With the holiday season comes back a certain infatuation for anything popping and bubbling, an occasion for us to review different styles and methods used to instill those elusive bubbles in still wines and you will see that sparkling wine, while being the easiest of wines to drink, is possibly the most intricate to make.
Here are a few terms you need to be familiar with to discuss sparkling wine-making Liqueur de tirage – This mix of yeast, sugar and sometimes wine is added to still wines to start a second fermentation Liqueur d’expedition – Sugar added at the end of the wine making process to balance the sugar levels of the wine. This process is called dosage.
Yeast Autolysis – The breaking down of lees in the wine with ageing changing its aromas and feel and responsible for the creamy, doughy, toasty aspect of some sparking wines.
Riddling or Remuage – The process to move the lees (dead yeast cells) in the bottle to favor yeast autolysis Disgorgement or Degorgement – The process to remove the dead yeast cells by freezing the neck of the bottle.
Charmat Method AKA Tank Method AKA Martinotti AKA Bulk Method
So many names for only one method..
This method is most famous for making prosecco in Italy and is gaining more momentum as the sales of Prosecco are now outweighing those of Champagne. First, we start with still wine which is usually made from Glera for prosecco and is, contrary to Champagne, quite aromatic. After adding some liqueur de tirage, the wine undergoes a second fermentation in closed and pressurized stainless-steel tanks. The wine is then cooled and filtered when moved to another pressurized tank before being bottled. Because of the process difference with traditional method and less lees autolysis the result is a more fruit-forward sparkling wine with larger bubbles that works well for casual and festive occasions.
Some good examples of Martinotti method wines in Hua Hin are the Palazzo Grimani Prosecco Dry Millesimato or the V8+ Prosecco Brut Berto DOC. Also made with this method you can find the sparkling red wine Lambrusco such as the Cavicchioli Lambrusco Grasparossa Amabile.
Traditional Method AKA Methode Champenoise AKA Classic Method
This is the most labor-intensive and complex method. The process usually starts with a non-aromatic still wine, made from ripe but young grapes, moved and harvested carefully to preserve their freshness. The most widely used grapes for Champagne are Chardonnay, Pinot Noir and Pinot Meunier. The wine is usually fermented at 10.5 to 11.5 ABV
as the second fermentation will add another 1.2 to 1.5 ABV to the liquid. It is important to note that in champagne
the producers will usually blend different vintages of still wine to match the style of the producer. Those wines are called Vin de Reserve. As a result, most champagnes will be classified as non-Vintage wines (abbreviated to NV) and wines made with a high pro-portion of a single vintage will be allowed to add a year to the label and the mention “Millesime”. Most renowned champagne wine makers will only produce Millesime Champagne in exceptional years. Contrary to the Charmat method the liqueur de tirage is added directly inside the bottle and the second fermentation happens within the glass. Afterward there is a long period of riddling before disgorgement. The result is a wine with aromas of brioche, toast, croissant and fine but persisting bubbles. Most champagnes are able to age significantly. In Hua Hin you can enjoy the De Venoge Cordon Bleu Brut or the Delamotte Blanc de Blancs Millesime.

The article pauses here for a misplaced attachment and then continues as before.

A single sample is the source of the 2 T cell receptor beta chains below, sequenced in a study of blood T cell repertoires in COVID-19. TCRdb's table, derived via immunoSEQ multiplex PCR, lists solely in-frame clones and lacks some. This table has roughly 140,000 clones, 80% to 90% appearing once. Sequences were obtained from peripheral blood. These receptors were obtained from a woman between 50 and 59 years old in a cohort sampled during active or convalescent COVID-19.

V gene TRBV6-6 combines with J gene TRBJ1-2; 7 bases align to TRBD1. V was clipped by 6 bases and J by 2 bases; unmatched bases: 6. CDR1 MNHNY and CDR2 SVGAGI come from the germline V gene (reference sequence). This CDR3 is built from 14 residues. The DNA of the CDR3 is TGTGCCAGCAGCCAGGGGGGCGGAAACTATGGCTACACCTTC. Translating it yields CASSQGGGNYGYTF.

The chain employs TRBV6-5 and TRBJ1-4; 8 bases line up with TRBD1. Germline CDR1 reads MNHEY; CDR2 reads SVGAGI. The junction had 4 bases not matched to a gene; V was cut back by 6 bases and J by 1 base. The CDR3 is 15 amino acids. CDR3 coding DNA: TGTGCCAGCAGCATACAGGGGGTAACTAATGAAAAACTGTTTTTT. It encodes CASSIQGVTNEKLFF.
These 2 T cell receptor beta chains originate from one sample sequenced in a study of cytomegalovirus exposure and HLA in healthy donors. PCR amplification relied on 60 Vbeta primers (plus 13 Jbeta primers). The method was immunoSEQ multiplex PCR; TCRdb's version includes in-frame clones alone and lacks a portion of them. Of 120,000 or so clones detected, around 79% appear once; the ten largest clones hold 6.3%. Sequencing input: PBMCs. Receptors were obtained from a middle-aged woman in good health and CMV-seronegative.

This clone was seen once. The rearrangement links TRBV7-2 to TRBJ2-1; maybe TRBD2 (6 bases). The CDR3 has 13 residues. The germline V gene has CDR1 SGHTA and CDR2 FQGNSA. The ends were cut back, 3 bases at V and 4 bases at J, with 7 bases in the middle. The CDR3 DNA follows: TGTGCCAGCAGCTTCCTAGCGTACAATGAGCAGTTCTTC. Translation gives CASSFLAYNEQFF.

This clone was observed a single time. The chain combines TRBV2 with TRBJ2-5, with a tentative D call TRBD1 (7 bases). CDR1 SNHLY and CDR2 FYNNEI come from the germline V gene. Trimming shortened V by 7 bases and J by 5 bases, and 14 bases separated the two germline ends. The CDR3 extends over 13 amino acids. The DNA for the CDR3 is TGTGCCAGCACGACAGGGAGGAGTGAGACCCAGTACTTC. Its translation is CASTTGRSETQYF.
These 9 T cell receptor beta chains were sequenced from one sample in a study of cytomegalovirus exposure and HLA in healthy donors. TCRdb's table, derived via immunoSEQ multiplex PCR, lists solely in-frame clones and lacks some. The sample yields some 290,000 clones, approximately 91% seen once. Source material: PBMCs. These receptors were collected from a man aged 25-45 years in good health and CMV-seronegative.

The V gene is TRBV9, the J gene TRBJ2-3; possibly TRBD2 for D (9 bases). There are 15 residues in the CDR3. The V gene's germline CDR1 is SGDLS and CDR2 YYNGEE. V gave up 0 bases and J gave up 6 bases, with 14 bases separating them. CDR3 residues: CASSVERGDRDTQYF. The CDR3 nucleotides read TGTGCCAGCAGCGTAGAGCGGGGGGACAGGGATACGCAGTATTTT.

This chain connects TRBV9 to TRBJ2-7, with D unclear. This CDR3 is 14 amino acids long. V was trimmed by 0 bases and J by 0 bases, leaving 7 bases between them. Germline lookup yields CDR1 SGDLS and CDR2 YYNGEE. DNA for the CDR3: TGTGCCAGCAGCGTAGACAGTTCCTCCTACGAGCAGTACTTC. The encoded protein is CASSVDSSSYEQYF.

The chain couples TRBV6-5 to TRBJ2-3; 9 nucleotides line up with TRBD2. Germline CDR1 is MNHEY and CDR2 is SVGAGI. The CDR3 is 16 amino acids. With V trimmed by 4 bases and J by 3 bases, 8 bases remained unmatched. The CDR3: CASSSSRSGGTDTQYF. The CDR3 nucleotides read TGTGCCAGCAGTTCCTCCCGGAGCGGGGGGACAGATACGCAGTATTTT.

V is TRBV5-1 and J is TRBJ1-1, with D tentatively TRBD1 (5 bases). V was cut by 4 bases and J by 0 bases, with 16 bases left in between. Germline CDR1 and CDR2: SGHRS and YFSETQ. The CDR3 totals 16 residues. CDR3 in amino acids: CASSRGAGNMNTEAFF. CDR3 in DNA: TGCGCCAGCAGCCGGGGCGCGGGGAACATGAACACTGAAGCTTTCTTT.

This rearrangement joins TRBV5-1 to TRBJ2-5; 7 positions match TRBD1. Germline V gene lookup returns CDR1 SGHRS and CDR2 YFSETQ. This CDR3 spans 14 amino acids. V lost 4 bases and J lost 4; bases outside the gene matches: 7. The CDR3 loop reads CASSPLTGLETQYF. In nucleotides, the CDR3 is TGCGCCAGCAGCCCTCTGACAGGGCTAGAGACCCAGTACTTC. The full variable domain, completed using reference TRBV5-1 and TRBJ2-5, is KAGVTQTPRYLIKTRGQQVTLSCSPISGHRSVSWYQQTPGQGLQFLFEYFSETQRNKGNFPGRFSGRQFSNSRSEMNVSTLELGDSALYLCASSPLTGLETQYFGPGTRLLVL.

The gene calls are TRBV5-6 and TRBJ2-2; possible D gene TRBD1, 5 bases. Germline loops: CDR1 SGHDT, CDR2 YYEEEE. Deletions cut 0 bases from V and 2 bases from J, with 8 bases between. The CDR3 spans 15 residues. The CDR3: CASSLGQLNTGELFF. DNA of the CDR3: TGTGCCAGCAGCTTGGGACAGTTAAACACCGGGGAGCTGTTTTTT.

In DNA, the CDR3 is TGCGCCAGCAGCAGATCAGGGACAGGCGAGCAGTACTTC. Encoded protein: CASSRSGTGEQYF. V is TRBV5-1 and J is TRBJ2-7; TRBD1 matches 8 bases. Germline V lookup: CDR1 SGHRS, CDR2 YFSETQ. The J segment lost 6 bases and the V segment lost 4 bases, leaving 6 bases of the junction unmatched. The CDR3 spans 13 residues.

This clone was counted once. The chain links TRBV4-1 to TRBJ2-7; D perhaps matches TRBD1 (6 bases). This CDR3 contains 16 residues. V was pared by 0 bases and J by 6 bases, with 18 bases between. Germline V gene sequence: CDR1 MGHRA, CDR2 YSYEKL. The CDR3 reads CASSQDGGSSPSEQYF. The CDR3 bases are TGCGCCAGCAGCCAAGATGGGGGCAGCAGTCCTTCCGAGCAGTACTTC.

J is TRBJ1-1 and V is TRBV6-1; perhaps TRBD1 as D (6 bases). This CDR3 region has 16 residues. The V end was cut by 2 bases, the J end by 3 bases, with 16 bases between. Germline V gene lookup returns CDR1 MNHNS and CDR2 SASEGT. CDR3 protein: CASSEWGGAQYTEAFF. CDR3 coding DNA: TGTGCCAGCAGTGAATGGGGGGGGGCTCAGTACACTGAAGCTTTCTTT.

Cava is also produced using the traditional method all around Spain and is typically made with those 3 major grape varieties for Macabeo (AKA Viura), Xarel-lo and Parellada
The Transfer Method
This method is a combination of the Traditional and the Charmat and is an excellent compromise to make complex wines with less labor costs. The wines undergo a second fermentation on lees inside the bottle as in the traditional method but are then transferred to high pressure tanks to be cooled and filtered like in the Charmat method thus saving time on riddling and disgorging.
The Continuous Method
While similar to Charmat this method allows to add some liqueur de tirage as the wine is moved from tank to tank as well as oak shavings that the yeast will feed on to give a more oaky and toasty feel to the final product. There is also the addition of a buffer pressurized tank before counter-pressure bottling to maintain as much bubbles as possible. Due to the use of various tanks in series this method is called continuous.
The Ancestral Method AKA Artisanal Method AKA Rural Method
As its name may suggest, it is the oldest method in the book to put bubbles into still wine and most likely originated from southern France around Limoux (comment est votre blanquette?). With this method the still wine is partially fermented but is then bottled with remaining live active yeast and sugars. While being economical this method can’t produce a very consistent and standardized product. As a result, it remains a niche product although regaining popularity as the trend now favors Natural Sparkling wines (also called Pet Nat for Petillant Naturel). Modern technics allow to use some liqueur de tirage and filtration to standardize the production.
Carbonation Method AKA Soda Method
Possibly the less interesting method, the carbonation consists in forcing gas into still wine the same way we make soda and not by fermentation therefore not adding any flavours or aromas to the still wine. This method is usually used for industrial mass-distribution sparkling wines.
You are now armed with all the knowledge you need to find your sparkling wine of choice for the year end celebration. Remember to enjoy with moderation and see you next year.